Monster swing-bridge at Brest, [northern France], 1861. Brest, '...at the end of a great promontory stretching out into the Atlantic between the Channel and the Bay of Biscay is...advantageously placed for a naval arsenal...Its roadstead...is formed by a natural inclosure of hills...forming a shelter for the navies of France. Its narrow opening is protected...with forts and batteries...threatening all intruders like the open jaws of a shark. A winding creek, the Penfeld...contains the dockyard and town of Brest. Along its shores lie the great workshops, dock basins, seamen's barracks, furnaces, smithies, &c... hitherto, the town of Brest on the left bank was accessible from the suburb La Recouvrance on the right only by ferry-boats. To remedy this inconvenience, and not to interrupt the passage of great-masted ships of war up and down the creek, the great iron swing-bridge...was constructed...The width between the buttresses is no less than 347ft., and its height above the walls is 65ft. It opens in the centre to allow ships to pass, each valve turning on a colossal pier of granite, moved by ingenious machinery, held in place by a counterpoise of ironwork, on the land side of the pier. The engineer is M. Oudry, of the "Ponts et Chaussées".' From "Illustrated London News", 1861.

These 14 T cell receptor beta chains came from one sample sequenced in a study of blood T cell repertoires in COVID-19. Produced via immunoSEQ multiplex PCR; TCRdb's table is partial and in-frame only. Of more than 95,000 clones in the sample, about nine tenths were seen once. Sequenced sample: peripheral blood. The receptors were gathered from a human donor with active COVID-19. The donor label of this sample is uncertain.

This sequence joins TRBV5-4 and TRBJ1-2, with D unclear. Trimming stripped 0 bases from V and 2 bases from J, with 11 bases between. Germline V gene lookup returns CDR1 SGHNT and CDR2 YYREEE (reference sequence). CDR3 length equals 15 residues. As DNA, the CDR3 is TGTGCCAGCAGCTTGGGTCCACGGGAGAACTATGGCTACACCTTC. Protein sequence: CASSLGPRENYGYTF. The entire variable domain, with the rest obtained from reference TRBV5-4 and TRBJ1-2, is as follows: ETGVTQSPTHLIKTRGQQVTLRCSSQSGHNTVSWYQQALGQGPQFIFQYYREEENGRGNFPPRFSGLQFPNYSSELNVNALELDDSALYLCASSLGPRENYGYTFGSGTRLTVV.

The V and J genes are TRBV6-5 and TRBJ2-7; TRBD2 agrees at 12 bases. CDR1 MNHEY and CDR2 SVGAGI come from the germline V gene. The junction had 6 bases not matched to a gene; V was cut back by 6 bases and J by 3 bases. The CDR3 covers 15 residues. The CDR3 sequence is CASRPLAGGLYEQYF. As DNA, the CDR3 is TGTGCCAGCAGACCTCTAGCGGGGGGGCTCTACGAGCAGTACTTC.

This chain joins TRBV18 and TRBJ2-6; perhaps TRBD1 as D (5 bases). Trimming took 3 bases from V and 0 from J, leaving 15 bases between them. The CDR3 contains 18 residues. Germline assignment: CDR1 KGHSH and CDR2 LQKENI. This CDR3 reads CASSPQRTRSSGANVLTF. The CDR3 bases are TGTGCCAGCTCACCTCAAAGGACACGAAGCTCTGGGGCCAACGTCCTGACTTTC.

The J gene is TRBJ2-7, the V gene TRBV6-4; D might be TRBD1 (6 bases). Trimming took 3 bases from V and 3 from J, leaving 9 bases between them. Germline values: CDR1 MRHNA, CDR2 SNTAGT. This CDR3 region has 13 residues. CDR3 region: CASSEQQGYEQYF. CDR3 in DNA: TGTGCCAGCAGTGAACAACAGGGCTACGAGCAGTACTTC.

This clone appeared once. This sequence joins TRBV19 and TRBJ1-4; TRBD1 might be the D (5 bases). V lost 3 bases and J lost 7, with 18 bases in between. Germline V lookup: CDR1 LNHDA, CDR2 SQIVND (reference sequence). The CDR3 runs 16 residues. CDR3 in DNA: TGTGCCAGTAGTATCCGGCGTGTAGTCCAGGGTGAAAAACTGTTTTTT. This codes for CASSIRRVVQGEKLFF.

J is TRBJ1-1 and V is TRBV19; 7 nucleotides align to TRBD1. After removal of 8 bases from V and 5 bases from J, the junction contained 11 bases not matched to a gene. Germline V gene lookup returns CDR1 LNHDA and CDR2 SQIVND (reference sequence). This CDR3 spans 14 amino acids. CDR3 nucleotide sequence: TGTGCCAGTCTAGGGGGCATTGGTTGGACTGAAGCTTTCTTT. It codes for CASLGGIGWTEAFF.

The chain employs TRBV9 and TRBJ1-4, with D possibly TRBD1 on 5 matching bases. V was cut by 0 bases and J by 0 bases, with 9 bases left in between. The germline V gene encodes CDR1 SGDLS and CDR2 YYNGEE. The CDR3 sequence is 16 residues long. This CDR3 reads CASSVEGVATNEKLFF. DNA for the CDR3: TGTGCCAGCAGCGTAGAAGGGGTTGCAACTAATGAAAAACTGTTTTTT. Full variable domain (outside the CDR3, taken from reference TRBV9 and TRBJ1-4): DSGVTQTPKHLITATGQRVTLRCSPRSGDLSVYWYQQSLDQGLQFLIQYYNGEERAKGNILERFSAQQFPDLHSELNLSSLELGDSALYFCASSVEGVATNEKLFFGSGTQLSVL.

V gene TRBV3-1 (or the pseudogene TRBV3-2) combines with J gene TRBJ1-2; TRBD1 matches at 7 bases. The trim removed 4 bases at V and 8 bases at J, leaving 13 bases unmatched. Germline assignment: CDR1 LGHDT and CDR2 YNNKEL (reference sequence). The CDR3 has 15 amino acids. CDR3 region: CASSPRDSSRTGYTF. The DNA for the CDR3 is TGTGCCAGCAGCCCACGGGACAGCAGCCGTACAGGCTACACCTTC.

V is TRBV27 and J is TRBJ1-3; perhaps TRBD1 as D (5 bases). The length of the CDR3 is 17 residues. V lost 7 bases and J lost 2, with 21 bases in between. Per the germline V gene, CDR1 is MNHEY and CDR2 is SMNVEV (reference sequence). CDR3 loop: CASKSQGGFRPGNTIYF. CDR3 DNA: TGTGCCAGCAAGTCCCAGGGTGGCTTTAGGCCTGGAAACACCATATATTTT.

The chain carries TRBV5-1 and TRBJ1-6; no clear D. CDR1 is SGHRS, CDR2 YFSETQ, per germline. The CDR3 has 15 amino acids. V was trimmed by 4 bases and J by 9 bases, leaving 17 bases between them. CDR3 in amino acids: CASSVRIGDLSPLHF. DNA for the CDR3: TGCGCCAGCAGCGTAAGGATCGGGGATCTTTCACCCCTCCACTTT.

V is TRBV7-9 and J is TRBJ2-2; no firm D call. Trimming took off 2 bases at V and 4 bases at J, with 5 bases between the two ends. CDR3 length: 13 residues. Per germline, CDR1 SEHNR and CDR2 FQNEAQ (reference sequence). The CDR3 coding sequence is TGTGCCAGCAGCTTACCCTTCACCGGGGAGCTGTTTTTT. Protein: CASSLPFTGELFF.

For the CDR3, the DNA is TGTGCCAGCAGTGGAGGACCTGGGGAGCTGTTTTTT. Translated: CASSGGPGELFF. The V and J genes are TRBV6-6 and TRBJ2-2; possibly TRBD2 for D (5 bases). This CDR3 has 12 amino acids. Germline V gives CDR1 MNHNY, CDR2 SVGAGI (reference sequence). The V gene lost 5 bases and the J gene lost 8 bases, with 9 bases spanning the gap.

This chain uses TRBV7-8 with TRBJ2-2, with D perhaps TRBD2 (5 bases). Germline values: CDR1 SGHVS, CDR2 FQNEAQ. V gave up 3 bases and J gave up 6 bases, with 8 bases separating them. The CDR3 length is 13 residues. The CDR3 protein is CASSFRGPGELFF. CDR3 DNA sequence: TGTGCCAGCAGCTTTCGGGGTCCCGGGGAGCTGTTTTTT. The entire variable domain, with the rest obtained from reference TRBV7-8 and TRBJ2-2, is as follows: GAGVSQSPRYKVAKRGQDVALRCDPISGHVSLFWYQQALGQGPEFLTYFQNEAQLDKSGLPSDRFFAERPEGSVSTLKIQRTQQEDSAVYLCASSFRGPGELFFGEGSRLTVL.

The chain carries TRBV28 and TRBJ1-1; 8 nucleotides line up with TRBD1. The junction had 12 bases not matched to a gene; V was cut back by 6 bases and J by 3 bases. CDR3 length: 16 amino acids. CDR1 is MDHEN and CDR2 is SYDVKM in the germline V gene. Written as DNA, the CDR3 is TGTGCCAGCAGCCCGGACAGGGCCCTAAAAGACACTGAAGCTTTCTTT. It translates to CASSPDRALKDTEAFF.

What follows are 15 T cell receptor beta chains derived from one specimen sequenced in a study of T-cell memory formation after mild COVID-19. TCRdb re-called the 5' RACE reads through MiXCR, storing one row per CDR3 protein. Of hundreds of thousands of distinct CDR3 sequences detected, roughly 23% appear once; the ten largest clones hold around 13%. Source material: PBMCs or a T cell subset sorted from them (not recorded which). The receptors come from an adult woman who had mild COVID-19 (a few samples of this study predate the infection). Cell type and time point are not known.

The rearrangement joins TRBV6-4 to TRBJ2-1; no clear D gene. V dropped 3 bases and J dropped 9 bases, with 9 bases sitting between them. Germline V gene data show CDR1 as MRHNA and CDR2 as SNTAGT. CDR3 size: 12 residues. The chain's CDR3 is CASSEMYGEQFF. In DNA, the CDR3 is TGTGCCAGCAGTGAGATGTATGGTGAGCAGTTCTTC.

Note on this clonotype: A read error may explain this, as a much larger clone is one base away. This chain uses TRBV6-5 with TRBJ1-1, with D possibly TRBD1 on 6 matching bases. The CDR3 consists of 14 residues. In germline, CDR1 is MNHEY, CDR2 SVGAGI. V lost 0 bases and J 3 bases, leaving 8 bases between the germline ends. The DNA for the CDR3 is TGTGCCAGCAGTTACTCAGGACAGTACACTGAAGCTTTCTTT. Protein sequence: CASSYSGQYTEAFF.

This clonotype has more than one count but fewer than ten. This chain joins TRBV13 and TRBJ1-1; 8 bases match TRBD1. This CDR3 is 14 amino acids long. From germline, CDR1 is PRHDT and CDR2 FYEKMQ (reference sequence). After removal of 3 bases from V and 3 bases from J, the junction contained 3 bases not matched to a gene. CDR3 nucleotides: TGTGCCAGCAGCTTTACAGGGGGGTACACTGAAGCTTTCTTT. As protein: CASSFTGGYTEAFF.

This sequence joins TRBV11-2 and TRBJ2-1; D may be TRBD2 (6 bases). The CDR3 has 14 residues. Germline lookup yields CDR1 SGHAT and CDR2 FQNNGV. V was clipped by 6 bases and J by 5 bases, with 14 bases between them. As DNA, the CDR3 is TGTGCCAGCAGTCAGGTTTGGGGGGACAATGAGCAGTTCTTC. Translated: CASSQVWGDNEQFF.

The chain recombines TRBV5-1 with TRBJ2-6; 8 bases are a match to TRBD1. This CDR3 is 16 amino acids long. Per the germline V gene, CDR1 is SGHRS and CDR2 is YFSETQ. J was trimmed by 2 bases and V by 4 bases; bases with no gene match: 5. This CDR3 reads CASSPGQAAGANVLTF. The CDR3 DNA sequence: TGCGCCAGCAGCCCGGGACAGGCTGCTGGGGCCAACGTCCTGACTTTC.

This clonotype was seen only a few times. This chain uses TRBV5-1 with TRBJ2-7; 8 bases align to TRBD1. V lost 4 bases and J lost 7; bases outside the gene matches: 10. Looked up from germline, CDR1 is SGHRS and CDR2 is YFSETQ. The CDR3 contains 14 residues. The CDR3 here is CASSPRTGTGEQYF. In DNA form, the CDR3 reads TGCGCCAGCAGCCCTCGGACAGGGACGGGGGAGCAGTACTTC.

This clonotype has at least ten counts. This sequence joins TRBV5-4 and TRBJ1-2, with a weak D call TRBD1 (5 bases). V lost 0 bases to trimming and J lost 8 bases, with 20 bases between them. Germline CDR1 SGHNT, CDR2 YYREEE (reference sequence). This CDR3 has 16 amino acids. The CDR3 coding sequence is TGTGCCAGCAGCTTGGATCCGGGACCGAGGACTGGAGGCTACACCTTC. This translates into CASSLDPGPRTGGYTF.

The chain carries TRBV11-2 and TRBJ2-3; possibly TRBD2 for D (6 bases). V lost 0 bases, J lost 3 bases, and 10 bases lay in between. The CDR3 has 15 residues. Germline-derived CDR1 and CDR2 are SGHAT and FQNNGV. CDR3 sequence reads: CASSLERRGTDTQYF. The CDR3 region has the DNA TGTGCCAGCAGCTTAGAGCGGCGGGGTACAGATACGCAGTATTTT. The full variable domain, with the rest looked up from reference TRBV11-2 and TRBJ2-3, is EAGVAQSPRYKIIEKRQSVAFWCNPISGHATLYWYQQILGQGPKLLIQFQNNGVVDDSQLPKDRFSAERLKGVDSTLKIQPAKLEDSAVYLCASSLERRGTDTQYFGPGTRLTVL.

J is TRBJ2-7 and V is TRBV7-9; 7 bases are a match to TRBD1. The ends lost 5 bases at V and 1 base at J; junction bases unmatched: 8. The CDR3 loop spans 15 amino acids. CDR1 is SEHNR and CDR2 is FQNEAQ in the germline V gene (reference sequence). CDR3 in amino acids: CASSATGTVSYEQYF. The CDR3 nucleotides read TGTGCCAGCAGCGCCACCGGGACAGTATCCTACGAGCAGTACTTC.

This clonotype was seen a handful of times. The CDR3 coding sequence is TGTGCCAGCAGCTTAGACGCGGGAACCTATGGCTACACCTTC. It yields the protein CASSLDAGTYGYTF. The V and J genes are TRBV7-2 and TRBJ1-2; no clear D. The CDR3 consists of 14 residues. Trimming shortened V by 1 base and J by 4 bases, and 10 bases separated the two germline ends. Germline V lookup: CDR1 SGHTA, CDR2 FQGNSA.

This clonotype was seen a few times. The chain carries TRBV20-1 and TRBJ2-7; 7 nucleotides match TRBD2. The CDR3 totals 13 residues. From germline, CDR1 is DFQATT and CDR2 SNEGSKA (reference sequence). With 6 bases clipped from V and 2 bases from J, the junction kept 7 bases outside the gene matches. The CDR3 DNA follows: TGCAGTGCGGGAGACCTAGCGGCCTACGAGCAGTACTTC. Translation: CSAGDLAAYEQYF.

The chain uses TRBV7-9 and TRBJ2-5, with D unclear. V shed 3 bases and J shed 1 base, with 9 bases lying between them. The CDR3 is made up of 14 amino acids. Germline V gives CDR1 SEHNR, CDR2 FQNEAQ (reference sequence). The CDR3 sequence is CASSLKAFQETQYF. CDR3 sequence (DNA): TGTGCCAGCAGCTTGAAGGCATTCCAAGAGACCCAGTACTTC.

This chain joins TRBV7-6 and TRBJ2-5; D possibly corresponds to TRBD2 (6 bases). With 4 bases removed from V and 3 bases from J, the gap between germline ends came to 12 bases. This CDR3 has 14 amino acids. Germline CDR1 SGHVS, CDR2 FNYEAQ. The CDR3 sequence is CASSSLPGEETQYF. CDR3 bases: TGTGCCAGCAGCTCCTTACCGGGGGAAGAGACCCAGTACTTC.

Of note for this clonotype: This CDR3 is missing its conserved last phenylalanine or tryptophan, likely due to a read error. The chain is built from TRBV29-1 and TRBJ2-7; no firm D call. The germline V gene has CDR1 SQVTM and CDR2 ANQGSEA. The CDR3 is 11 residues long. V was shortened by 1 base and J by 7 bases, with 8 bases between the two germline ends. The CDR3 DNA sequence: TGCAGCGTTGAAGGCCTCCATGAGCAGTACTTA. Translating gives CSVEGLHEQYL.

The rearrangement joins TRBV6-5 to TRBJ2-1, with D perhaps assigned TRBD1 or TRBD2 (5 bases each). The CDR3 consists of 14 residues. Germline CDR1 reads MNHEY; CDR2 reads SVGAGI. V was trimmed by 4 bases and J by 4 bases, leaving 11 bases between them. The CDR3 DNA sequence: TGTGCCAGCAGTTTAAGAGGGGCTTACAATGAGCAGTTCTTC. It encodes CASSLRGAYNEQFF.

Pixel Dimensions (W x H) : 5471x3762
File Size : 20,100kb